"Although we know she is an extension of the Obama mentality, we believe that in light of the growing threats of terrorism, Clinton might choose to scrap her predecessor's tolerance of political Islam and correct many of his disastrous policies in the Middle East," said El-Khouli.
While Trump's meeting with El-Sisi focused on Islamist terrorism, Clinton discussed issues like human rights and civil society in Egypt. "And these are the issues which represent an extension of the Obama mentality and which President El-Sisi believes should not be of a top priority," said El-Khouli.
A large number of Egyptian MPs, politicians and policymakers believe that Clinton had a big hand in helping Muslim Brotherhood reach power in Egypt after the removal of former president Hosni Mubarak from office in 2011.
"Her tolerance towards such kind of groups also led to the killing of America's former ambassador in Libya, but she and the radical liberal community in America still do not want to learn the lessons of this disastrous policy," said Emad Gad, an Al-Ahram political analyst and a MP affiliated with the Free Egyptians Party.
According to a CNN report, Clinton addressed prickly topics with some world leaders she met in New York last week. "Clinton addressed the need for a more vibrant – and free – civil society with Egypt while she met with El-Sisi," said the report.
Salah Hassaballah, chairman of the Freedom Party and a member of the Egyptian parliamentary delegation in New York, told reporters "see how the two campaigns of Trump and Clinton described their meeting with El-Sisi."
"While Trump focused on a new agenda – that is defeating political Islam – Clinton showed that she does not want to change Obama's radical liberal agenda which caused all the chaos we saw in the Arab world over the last five years under slogans of democracy, civil society and human rights," said Hassaballah.
Hassaballah notes that while Egyptian MPs were in America, mass protests erupted in the city of Charlotte in North Carolina after a policeman killed an African-American man.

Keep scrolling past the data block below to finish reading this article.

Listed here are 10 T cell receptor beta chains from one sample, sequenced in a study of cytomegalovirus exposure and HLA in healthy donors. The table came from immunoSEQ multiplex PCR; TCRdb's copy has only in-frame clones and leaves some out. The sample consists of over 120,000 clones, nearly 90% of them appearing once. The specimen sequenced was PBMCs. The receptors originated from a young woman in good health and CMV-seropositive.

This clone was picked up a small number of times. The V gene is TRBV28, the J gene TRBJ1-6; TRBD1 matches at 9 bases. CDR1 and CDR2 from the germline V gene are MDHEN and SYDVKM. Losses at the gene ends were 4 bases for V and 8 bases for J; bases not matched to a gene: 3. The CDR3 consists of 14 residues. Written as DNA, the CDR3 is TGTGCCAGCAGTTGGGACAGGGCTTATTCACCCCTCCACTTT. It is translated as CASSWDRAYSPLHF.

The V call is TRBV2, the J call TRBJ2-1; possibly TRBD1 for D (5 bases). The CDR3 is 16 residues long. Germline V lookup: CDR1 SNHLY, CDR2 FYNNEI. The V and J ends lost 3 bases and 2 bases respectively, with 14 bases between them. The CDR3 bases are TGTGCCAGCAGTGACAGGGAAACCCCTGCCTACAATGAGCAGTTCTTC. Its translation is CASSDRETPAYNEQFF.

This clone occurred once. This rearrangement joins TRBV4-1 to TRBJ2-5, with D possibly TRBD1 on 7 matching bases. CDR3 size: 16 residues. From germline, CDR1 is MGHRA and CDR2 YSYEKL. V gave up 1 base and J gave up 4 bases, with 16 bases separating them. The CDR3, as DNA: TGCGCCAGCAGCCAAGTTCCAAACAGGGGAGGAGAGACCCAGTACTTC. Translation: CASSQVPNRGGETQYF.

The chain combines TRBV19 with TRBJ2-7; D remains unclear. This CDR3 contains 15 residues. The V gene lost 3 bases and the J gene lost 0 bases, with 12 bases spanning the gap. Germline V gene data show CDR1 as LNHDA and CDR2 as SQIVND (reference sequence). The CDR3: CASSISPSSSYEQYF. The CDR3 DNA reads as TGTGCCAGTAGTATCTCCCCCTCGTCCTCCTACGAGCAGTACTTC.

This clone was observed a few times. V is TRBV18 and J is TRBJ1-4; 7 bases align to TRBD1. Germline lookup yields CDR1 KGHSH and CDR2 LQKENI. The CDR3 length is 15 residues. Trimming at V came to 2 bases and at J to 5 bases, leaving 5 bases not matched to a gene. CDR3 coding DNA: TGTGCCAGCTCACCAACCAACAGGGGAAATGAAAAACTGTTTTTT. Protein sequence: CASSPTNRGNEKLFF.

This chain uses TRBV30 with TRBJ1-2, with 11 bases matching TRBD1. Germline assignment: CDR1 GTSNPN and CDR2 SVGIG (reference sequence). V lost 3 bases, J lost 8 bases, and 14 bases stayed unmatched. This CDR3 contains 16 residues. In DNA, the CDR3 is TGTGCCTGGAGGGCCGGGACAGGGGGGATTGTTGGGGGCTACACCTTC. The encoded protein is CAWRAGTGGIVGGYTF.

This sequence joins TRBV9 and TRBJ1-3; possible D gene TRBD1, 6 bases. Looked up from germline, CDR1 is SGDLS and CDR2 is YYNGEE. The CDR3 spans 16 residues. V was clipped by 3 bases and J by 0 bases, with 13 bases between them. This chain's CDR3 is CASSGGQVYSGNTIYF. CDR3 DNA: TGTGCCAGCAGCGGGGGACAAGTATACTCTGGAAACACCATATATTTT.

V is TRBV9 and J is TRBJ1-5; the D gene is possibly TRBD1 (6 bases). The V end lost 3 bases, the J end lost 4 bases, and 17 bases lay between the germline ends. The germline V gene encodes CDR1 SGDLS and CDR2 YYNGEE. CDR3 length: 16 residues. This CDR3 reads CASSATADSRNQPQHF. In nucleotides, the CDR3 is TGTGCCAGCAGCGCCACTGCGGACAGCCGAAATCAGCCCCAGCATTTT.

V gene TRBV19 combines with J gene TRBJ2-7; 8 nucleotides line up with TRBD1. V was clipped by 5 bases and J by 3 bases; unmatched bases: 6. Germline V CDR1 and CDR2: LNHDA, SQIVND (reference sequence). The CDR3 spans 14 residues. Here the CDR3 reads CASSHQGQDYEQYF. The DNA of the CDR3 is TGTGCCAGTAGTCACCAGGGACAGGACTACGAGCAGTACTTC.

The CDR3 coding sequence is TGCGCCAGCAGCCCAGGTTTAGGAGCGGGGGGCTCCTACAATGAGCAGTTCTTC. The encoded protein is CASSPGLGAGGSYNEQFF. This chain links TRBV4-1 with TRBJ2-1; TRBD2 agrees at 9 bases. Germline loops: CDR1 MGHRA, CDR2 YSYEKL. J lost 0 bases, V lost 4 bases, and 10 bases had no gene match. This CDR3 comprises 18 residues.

"While Obama, Clinton and all of America's radical liberal community like to give Arab leaders lessons on human rights and tolerance of protests, they ignore that their country is by no means perfect or ideal on such issues," said Hassaballah, adding that "if you told the Americans that their country is rife with human rights abuses, they would simply answer you that they are a democracy, but you the Arabs are an autocracy."
According to Al-Ahram editor Mohamed Abdel-Hadi, El-Sisi told Clinton that he is against the reports issued by organisations with "radical liberal agendas" like Human Rights Watch.
"These organisations sometimes allege that there are 30,000 political prisoners in Egypt, and in other times they up the figure to reach 45,000," said Abdel-Hadi.
Nader Mostafa, deputy chairman of Al-Gomhouria Centre for Political and Strategic Studies and a member of Egypt's parliamentary delegation in New York, told reporters that "he was not shocked by the American mainstream liberal media's hostile attitude towards President El-Sisi."
"But this media gives a cover for political Islam movements – especially the Muslim Brotherhood - to infiltrate America and this is why we admire Donald Trump because he stands firm against this radical liberal community whose views only leads to chaos," said Mostafa, also wondering that "the American media and Human Rights Watc take Muslim Brotherhood prisoners as political prisoners."
"Members of this group are the same like Ahmad Khan Rahami, the man who was arrested for implementing a terrorist act in New York one day before we reach there," said Mostafa, wondering how the American media would react if the Egyptian media described Rahami as "a political prisoner."
The CNN report cited a Clinton advisor as cautioning that the meeting on Monday with El-Sisi did not augur any kind of policy change towards Egypt. But nevertheless, the official said, Clinton does understand the complexity and complications of US relations with Egypt, a nation that is pivotal to the balance of power in the Middle East, is facing its own terror threats and would be critical to any renewed effort at Israeli-Palestinian peace.